#MuslimRage: Thoughts on Twitter hashtags and big media fails

Twitter isn’t exactly in its infancy anymore, so you would think that media organizations would know in 2012 how to properly use it. Apparently not.

Newsweek’s cover story for this week is headlined “Muslim Rage.” So I can see where the idea for the #MuslimRage hashtag came from, but at the same time I just can’t believe they approved this crap.

I’m not even Muslim and I’m offended by the fear-mongering and sensationalism on display. Newsweek knows a thing or two by now about sensationalism, so no one should be shocked by the magazine cover really. It’s practically their trademark. However, it’s the level of epic trolling they decided to bring to Twitter that is shocking.

Twitter’s Muslim community was classy and handled this attempt to religion- and race-bait people for page views with pure comedy.

As a member of the media, I know how easy it is to screw up. I know that people you don’t even see or talk to on a daily basis can make decisions that will leave you doing damage control on social media. Once I even defended Newsweek during the whole “OMG, THEY USE STOCK PHOTOS!” debacle (an over reaction, in my opinion). Most people don’t know what it’s like behind the scenes. Most people don’t get that there is a system of checks and balances that becomes convoluted the bigger the media organization becomes.

Yet none of these things excuse the #MuslimRage social media campaign. Why? Because someone in the Newsweek newsroom or offices sat down in a meeting, thought of this hashtag, said it would be a good idea and pushed it through to the Internet.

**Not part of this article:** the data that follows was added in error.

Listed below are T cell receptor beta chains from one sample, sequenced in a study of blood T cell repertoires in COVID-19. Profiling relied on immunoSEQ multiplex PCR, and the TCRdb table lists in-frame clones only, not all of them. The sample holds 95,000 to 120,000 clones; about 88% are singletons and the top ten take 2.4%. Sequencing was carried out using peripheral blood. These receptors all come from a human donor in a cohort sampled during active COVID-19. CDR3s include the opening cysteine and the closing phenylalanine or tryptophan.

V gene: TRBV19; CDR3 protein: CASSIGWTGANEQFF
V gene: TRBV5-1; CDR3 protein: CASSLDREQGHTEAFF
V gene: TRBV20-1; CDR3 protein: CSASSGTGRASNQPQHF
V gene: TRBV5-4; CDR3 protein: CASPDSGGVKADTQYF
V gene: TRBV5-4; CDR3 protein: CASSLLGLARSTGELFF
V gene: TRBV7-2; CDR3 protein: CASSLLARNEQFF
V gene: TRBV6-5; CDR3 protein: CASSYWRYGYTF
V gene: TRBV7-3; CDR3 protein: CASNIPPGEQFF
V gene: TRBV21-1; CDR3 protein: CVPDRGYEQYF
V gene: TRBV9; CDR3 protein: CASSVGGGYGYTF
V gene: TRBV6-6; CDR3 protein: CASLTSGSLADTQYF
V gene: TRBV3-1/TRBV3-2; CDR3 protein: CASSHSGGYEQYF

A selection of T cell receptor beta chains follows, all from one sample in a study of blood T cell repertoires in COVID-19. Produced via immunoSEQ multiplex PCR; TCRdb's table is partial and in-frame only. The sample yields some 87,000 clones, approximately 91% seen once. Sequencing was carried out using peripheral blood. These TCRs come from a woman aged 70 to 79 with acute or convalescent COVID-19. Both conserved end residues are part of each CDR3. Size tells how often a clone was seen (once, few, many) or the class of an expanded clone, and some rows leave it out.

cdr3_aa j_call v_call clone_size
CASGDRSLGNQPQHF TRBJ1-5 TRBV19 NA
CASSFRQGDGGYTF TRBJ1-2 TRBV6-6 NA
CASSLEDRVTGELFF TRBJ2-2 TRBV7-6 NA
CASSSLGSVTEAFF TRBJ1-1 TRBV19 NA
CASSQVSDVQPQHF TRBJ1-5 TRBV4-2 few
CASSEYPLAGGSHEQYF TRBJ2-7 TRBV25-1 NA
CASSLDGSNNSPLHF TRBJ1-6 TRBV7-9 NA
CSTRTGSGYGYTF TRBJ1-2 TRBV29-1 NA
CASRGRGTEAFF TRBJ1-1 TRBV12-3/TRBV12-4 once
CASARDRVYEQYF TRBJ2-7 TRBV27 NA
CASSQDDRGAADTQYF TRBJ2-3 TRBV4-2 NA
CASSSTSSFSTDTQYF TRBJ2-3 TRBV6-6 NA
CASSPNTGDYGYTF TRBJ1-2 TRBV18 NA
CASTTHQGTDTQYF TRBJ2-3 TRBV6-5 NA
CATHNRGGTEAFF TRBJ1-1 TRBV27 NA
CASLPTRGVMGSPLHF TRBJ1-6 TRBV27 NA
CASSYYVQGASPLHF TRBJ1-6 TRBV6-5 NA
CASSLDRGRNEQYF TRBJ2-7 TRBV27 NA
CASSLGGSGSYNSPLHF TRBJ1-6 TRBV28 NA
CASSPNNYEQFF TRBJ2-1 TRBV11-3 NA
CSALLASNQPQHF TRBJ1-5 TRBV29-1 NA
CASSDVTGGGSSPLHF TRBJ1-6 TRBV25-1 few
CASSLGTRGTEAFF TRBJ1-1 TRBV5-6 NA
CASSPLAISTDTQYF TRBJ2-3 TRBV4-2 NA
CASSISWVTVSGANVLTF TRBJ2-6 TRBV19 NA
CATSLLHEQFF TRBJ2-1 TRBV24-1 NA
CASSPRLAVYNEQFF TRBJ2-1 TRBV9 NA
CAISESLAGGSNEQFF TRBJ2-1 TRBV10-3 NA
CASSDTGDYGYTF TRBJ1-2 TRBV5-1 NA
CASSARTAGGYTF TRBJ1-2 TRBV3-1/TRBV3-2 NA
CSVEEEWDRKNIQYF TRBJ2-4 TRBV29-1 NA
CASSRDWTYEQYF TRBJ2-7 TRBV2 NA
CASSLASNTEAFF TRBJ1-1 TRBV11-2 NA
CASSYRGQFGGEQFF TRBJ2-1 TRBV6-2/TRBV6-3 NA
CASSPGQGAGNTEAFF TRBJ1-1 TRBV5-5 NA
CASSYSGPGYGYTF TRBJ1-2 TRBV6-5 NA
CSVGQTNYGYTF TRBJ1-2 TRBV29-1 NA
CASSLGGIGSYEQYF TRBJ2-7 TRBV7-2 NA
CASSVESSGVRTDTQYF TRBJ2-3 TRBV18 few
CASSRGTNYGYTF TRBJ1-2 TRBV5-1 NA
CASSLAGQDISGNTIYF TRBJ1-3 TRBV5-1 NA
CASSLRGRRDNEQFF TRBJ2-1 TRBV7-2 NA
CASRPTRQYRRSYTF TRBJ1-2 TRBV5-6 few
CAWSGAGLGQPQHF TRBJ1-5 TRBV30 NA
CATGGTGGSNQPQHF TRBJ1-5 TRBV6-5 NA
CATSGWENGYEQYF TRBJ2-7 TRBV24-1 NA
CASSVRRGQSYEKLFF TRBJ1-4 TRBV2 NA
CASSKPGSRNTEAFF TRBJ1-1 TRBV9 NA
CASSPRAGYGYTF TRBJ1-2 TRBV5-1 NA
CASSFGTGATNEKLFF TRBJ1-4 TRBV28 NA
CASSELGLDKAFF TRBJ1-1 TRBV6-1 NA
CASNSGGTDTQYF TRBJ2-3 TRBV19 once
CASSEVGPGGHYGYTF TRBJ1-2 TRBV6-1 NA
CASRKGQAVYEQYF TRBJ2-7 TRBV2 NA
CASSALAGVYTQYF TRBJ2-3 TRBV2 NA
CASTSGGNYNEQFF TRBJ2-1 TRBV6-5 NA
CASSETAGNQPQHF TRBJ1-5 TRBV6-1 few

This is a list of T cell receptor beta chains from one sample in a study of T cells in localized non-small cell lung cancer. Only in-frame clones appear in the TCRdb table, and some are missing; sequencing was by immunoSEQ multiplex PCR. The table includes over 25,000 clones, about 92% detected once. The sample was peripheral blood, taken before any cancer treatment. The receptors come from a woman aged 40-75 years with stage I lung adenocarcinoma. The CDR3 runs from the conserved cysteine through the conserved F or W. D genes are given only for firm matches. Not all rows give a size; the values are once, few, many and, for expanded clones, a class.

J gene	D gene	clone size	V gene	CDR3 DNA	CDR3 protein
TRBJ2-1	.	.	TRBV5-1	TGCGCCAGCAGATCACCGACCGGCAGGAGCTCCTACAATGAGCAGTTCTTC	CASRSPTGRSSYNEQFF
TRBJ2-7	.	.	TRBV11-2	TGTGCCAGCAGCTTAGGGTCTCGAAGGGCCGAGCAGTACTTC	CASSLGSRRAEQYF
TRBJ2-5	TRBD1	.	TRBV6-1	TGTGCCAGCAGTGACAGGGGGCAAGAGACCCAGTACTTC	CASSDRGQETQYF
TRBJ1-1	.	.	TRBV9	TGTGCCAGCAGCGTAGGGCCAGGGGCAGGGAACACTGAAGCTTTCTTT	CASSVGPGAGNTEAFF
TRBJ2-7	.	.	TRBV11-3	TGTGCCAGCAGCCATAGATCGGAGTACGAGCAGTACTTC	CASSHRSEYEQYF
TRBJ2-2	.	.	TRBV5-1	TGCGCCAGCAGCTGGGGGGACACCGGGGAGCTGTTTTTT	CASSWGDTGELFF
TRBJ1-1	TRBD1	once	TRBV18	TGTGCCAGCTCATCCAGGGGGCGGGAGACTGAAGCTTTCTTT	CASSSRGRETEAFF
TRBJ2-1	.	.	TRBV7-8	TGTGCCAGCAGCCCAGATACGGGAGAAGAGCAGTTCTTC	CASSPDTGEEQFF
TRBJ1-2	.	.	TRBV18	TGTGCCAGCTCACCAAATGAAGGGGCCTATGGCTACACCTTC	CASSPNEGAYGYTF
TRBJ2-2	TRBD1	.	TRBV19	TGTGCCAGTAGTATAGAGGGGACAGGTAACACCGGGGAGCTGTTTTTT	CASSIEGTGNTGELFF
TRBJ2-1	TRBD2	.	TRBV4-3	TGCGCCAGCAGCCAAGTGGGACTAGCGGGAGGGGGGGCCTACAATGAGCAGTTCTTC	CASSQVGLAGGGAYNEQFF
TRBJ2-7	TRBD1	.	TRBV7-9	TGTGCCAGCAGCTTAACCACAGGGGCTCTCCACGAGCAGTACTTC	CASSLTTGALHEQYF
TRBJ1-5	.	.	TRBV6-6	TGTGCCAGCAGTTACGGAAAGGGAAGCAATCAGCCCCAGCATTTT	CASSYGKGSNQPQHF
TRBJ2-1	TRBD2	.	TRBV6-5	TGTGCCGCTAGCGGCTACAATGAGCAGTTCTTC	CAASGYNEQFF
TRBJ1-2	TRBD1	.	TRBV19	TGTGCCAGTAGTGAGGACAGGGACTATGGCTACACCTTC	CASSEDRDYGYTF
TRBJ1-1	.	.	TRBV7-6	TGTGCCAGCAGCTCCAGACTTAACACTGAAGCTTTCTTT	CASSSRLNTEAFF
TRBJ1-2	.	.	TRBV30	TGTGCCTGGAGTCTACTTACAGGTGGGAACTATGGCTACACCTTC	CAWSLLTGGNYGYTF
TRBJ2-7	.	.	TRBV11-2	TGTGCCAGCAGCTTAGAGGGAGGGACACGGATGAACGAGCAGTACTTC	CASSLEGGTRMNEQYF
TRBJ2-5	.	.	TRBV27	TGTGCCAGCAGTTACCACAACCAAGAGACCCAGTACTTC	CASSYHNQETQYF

This is why diversity within media groups is so important. When newsroom staffs are homogeneous, things like this slip between the cracks, unchecked and everyone ends up asking themselves, “How did we not know people would be offended by this?” I believe if an actual Muslim man or woman, high up in the food chain, said, “Hey guys… this is a really bad idea,” then Newsweek could have saved itself from the social disaster it’s currently trudging through.

But instead, Newsweek has to learn the hard way.

Media doesn’t suffer exclusively from hashtag mishaps. Similar things have happened in politics (#areyoubetteroff), food (#McDstories) and fashion (#Aurora and #Cairo). It’s just proof that Twitter is not anybody’s PR machine. It’s a living, breathing democracy and once you put it in the universe the users will do whatever they damn well please with that ‘it.’

But it’s much more profound when it happens to a member of the mass media. Journalists like to pride themselves on being so smart and yet, journalists can’t take a moment to do a smart thing like step back from their keyboards and think before they tweet. A very careless mistake for a professional to make, especially today because everyone knows the Internet is forever. Here’s to hoping Newsweek doesn’t forget this anytime soon.

One comment

  1. […] Muslim Rage aside, Brown tried to broaden the appeal of the newsmagazine by taking out the ‘news’ part. Or rather, by including more opinion, commentary and photos. In the process of doing that, they become more sensational and more concerned about creating compelling covers (or as some would say, crazy covers to compete with Time) instead of creating compelling content. […]

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